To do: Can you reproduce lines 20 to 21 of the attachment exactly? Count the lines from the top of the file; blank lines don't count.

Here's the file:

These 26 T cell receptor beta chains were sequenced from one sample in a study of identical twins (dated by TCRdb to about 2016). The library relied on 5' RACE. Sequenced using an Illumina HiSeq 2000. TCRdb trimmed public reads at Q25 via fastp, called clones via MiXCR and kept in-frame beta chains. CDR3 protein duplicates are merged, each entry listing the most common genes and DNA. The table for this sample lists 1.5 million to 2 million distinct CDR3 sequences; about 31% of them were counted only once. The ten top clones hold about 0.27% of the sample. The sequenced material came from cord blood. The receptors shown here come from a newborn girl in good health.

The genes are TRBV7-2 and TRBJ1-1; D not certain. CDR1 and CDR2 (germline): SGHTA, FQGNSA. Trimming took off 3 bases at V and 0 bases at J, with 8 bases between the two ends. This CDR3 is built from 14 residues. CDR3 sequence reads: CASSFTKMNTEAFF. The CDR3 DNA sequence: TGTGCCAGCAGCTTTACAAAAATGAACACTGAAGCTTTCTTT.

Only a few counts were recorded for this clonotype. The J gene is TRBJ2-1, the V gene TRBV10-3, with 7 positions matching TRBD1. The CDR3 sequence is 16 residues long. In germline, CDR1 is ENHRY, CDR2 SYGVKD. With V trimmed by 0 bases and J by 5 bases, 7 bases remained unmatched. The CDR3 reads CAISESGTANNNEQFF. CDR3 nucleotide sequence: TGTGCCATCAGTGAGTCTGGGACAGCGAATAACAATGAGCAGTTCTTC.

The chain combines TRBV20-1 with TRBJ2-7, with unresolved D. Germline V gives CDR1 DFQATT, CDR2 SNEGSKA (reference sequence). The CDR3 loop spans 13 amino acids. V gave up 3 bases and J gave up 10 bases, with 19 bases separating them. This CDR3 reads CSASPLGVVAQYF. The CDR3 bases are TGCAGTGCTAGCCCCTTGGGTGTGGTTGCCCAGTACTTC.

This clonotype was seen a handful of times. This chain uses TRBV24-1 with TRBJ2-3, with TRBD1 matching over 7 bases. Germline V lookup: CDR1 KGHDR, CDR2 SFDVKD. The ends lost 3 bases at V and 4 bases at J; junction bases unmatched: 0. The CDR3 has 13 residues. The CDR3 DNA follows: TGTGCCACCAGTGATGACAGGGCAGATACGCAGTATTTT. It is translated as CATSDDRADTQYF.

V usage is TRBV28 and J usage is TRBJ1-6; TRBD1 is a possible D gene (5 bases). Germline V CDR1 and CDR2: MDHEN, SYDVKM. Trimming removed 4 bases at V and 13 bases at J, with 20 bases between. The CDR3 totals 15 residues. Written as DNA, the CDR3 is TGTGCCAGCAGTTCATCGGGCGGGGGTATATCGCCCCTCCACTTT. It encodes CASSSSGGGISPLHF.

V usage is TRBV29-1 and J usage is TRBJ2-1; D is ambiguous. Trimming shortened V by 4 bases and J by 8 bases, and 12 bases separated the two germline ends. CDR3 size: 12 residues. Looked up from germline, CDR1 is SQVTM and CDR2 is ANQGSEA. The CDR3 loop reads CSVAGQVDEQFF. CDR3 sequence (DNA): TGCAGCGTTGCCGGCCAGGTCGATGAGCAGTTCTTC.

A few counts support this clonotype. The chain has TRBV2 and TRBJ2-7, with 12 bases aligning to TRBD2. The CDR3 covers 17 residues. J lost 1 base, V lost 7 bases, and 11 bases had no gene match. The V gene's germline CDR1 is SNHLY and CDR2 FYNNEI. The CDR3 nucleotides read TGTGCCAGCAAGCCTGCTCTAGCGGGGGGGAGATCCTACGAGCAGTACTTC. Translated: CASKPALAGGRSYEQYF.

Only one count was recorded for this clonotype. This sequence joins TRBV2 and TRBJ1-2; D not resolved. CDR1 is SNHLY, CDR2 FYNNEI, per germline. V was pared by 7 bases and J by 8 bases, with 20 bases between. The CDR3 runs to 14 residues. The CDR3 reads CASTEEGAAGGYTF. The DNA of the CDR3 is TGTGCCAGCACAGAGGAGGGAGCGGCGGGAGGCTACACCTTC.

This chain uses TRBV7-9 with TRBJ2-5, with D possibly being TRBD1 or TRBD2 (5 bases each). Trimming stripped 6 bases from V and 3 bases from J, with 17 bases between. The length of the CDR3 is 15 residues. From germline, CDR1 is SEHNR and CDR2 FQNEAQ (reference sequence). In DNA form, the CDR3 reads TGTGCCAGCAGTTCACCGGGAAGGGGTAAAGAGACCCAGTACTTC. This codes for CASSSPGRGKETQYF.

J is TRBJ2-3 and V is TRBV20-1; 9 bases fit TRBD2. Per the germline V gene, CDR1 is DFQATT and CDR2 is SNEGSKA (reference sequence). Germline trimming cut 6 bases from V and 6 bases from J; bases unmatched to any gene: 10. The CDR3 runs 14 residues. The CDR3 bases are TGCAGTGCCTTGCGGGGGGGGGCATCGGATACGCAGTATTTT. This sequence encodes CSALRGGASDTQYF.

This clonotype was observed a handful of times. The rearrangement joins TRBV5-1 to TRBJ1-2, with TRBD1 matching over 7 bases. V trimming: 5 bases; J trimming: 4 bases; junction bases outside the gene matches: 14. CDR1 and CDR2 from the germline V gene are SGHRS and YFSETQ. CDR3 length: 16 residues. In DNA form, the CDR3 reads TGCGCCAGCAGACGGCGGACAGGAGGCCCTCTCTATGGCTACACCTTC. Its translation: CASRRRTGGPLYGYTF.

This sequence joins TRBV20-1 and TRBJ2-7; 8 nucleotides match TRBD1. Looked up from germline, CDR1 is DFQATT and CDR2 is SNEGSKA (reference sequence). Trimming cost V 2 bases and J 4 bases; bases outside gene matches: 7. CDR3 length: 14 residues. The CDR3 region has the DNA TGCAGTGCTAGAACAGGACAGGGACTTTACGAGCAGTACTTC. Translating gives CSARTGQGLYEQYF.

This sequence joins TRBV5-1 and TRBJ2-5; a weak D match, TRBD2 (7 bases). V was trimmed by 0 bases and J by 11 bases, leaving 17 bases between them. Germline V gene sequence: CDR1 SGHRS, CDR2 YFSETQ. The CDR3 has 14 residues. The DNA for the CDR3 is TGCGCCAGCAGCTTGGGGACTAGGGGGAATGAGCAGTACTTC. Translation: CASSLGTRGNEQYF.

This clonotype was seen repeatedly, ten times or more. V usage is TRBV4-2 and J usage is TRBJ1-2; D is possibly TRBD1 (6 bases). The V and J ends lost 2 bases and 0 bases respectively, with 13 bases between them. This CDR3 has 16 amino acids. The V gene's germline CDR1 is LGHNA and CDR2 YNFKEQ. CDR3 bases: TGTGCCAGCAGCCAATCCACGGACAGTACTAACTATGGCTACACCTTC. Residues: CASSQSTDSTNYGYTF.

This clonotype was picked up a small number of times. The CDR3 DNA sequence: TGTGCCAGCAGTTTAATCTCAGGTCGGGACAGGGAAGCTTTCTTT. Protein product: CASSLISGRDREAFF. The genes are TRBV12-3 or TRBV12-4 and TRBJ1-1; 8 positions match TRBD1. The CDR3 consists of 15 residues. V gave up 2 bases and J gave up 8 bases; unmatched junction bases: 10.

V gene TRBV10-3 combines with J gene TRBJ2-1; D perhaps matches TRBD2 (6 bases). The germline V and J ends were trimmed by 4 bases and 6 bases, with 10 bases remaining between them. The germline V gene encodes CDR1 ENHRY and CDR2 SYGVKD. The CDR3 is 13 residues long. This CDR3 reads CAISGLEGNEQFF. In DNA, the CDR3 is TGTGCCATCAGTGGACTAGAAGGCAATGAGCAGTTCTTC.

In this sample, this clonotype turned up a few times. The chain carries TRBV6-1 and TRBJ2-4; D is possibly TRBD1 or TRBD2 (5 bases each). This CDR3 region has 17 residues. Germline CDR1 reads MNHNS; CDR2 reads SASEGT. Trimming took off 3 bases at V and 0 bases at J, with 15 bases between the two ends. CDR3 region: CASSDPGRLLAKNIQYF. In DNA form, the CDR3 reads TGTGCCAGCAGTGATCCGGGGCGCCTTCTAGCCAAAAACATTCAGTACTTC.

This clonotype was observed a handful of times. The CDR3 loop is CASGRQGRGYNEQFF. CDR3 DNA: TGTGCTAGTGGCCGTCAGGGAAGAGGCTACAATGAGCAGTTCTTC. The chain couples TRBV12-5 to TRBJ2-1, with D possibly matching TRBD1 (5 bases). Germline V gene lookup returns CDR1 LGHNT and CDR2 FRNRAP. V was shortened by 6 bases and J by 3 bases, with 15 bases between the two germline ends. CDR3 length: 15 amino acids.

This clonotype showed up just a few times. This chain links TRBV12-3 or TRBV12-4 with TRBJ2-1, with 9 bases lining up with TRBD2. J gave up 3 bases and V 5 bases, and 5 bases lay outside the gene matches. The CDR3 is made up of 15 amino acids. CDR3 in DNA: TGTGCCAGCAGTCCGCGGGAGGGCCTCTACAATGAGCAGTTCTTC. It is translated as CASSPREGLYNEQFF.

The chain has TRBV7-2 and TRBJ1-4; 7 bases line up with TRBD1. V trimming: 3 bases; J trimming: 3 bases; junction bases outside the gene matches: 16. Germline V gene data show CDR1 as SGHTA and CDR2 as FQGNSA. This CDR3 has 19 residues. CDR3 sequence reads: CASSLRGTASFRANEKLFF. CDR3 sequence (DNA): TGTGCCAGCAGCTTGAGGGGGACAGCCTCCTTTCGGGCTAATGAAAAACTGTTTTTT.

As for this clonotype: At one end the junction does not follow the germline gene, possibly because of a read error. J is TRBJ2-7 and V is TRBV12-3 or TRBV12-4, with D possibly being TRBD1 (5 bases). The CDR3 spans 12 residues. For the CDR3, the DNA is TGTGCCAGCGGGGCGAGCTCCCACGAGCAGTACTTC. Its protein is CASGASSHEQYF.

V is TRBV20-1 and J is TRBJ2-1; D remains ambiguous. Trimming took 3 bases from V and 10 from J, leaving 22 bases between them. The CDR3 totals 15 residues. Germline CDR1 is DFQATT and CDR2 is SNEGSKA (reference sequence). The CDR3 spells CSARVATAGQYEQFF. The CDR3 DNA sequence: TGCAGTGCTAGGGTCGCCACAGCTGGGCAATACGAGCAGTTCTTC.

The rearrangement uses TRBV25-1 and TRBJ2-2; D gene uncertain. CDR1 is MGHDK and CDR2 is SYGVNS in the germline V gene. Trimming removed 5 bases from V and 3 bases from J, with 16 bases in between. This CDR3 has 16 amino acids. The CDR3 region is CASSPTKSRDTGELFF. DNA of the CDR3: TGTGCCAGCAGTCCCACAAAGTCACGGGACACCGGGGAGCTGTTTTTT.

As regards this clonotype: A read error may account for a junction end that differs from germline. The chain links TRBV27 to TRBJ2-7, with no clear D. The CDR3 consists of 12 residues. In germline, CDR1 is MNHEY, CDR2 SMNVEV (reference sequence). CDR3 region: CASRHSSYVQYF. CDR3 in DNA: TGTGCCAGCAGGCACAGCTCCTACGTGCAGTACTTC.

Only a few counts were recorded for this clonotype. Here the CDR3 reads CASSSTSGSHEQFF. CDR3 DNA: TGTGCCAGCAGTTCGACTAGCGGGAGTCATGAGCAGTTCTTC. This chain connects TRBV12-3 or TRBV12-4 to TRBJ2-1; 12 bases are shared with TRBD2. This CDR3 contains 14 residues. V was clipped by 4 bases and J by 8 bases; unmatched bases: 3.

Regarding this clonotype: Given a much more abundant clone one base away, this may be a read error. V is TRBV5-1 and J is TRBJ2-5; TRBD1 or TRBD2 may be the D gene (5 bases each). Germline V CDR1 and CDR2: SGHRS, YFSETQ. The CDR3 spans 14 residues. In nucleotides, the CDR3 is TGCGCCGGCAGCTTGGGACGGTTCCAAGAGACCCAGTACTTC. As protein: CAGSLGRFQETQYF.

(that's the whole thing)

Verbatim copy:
This clonotype showed up just a few times. This chain links TRBV12-3 or TRBV12-4 with TRBJ2-1, with 9 bases lining up with TRBD2. J gave up 3 bases and V 5 bases, and 5 bases lay outside the gene matches. The CDR3 is made up of 15 amino acids. CDR3 in DNA: TGTGCCAGCAGTCCGCGGGAGGGCCTCTACAATGAGCAGTTCTTC. It is translated as CASSPREGLYNEQFF.

The chain has TRBV7-2 and TRBJ1-4; 7 bases line up with TRBD1. V trimming: 3 bases; J trimming: 3 bases; junction bases outside the gene matches: 16. Germline V gene data show CDR1 as SGHTA and CDR2 as FQGNSA. This CDR3 has 19 residues. CDR3 sequence reads: CASSLRGTASFRANEKLFF. CDR3 sequence (DNA): TGTGCCAGCAGCTTGAGGGGGACAGCCTCCTTTCGGGCTAATGAAAAACTGTTTTTT.